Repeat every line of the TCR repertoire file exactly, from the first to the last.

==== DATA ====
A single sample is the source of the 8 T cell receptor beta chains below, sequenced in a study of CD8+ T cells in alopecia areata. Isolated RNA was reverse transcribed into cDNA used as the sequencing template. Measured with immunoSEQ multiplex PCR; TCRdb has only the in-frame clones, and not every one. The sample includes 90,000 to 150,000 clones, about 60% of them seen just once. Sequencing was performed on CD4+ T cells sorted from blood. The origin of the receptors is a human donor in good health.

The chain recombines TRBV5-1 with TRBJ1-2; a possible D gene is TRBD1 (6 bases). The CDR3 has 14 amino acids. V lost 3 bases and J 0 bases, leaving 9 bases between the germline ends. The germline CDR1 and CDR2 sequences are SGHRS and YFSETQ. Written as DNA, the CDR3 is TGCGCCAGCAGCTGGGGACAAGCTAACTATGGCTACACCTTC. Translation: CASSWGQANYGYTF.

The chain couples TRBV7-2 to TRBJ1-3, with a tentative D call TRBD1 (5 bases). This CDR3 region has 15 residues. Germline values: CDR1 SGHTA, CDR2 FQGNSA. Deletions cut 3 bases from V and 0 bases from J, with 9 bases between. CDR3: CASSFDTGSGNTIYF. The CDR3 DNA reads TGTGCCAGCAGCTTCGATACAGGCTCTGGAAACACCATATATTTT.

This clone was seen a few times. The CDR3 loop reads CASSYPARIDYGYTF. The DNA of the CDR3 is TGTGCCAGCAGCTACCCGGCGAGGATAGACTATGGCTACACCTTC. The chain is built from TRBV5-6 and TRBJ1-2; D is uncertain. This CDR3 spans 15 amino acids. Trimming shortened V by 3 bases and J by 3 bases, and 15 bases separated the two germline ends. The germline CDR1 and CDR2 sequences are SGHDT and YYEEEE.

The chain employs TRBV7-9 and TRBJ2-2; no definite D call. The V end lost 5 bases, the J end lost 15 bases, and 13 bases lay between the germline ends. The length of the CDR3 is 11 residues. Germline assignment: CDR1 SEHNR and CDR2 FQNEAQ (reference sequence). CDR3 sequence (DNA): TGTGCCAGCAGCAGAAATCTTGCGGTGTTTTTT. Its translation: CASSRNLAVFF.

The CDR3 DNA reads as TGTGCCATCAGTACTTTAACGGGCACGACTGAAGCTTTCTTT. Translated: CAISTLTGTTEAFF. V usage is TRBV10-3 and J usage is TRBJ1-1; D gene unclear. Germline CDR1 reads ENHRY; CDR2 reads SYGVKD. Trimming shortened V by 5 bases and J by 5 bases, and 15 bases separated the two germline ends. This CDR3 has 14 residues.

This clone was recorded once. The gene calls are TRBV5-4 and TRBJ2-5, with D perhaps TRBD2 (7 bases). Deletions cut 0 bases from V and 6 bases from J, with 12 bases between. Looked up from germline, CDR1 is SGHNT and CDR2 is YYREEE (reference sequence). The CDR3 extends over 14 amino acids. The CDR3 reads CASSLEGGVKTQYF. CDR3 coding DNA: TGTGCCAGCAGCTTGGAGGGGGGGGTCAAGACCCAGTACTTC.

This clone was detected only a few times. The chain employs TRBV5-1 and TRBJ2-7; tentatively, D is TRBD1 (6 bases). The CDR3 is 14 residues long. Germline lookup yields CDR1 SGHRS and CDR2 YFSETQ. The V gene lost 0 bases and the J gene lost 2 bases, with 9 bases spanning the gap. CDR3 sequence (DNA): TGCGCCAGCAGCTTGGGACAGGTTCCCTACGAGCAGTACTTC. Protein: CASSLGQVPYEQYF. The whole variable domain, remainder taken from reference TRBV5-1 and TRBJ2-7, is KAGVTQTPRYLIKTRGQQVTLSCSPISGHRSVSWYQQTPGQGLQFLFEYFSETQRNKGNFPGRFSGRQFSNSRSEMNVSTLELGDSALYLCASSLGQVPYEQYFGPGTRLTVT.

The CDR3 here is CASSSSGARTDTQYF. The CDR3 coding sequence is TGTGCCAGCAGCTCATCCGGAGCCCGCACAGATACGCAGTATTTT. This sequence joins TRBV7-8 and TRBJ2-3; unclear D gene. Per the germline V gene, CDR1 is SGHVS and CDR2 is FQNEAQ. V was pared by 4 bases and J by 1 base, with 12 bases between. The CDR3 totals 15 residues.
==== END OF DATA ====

A single sample is the source of the 8 T cell receptor beta chains below, sequenced in a study of CD8+ T cells in alopecia areata. Isolated RNA was reverse transcribed into cDNA used as the sequencing template. Measured with immunoSEQ multiplex PCR; TCRdb has only the in-frame clones, and not every one. The sample includes 90,000 to 150,000 clones, about 60% of them seen just once. Sequencing was performed on CD4+ T cells sorted from blood. The origin of the receptors is a human donor in good health.

The chain recombines TRBV5-1 with TRBJ1-2; a possible D gene is TRBD1 (6 bases). The CDR3 has 14 amino acids. V lost 3 bases and J 0 bases, leaving 9 bases between the germline ends. The germline CDR1 and CDR2 sequences are SGHRS and YFSETQ. Written as DNA, the CDR3 is TGCGCCAGCAGCTGGGGACAAGCTAACTATGGCTACACCTTC. Translation: CASSWGQANYGYTF.

The chain couples TRBV7-2 to TRBJ1-3, with a tentative D call TRBD1 (5 bases). This CDR3 region has 15 residues. Germline values: CDR1 SGHTA, CDR2 FQGNSA. Deletions cut 3 bases from V and 0 bases from J, with 9 bases between. CDR3: CASSFDTGSGNTIYF. The CDR3 DNA reads TGTGCCAGCAGCTTCGATACAGGCTCTGGAAACACCATATATTTT.

This clone was seen a few times. The CDR3 loop reads CASSYPARIDYGYTF. The DNA of the CDR3 is TGTGCCAGCAGCTACCCGGCGAGGATAGACTATGGCTACACCTTC. The chain is built from TRBV5-6 and TRBJ1-2; D is uncertain. This CDR3 spans 15 amino acids. Trimming shortened V by 3 bases and J by 3 bases, and 15 bases separated the two germline ends. The germline CDR1 and CDR2 sequences are SGHDT and YYEEEE.

The chain employs TRBV7-9 and TRBJ2-2; no definite D call. The V end lost 5 bases, the J end lost 15 bases, and 13 bases lay between the germline ends. The length of the CDR3 is 11 residues. Germline assignment: CDR1 SEHNR and CDR2 FQNEAQ (reference sequence). CDR3 sequence (DNA): TGTGCCAGCAGCAGAAATCTTGCGGTGTTTTTT. Its translation: CASSRNLAVFF.

The CDR3 DNA reads as TGTGCCATCAGTACTTTAACGGGCACGACTGAAGCTTTCTTT. Translated: CAISTLTGTTEAFF. V usage is TRBV10-3 and J usage is TRBJ1-1; D gene unclear. Germline CDR1 reads ENHRY; CDR2 reads SYGVKD. Trimming shortened V by 5 bases and J by 5 bases, and 15 bases separated the two germline ends. This CDR3 has 14 residues.

This clone was recorded once. The gene calls are TRBV5-4 and TRBJ2-5, with D perhaps TRBD2 (7 bases). Deletions cut 0 bases from V and 6 bases from J, with 12 bases between. Looked up from germline, CDR1 is SGHNT and CDR2 is YYREEE (reference sequence). The CDR3 extends over 14 amino acids. The CDR3 reads CASSLEGGVKTQYF. CDR3 coding DNA: TGTGCCAGCAGCTTGGAGGGGGGGGTCAAGACCCAGTACTTC.

This clone was detected only a few times. The chain employs TRBV5-1 and TRBJ2-7; tentatively, D is TRBD1 (6 bases). The CDR3 is 14 residues long. Germline lookup yields CDR1 SGHRS and CDR2 YFSETQ. The V gene lost 0 bases and the J gene lost 2 bases, with 9 bases spanning the gap. CDR3 sequence (DNA): TGCGCCAGCAGCTTGGGACAGGTTCCCTACGAGCAGTACTTC. Protein: CASSLGQVPYEQYF. The whole variable domain, remainder taken from reference TRBV5-1 and TRBJ2-7, is KAGVTQTPRYLIKTRGQQVTLSCSPISGHRSVSWYQQTPGQGLQFLFEYFSETQRNKGNFPGRFSGRQFSNSRSEMNVSTLELGDSALYLCASSLGQVPYEQYFGPGTRLTVT.

The CDR3 here is CASSSSGARTDTQYF. The CDR3 coding sequence is TGTGCCAGCAGCTCATCCGGAGCCCGCACAGATACGCAGTATTTT. This sequence joins TRBV7-8 and TRBJ2-3; unclear D gene. Per the germline V gene, CDR1 is SGHVS and CDR2 is FQNEAQ. V was pared by 4 bases and J by 1 base, with 12 bases between. The CDR3 totals 15 residues.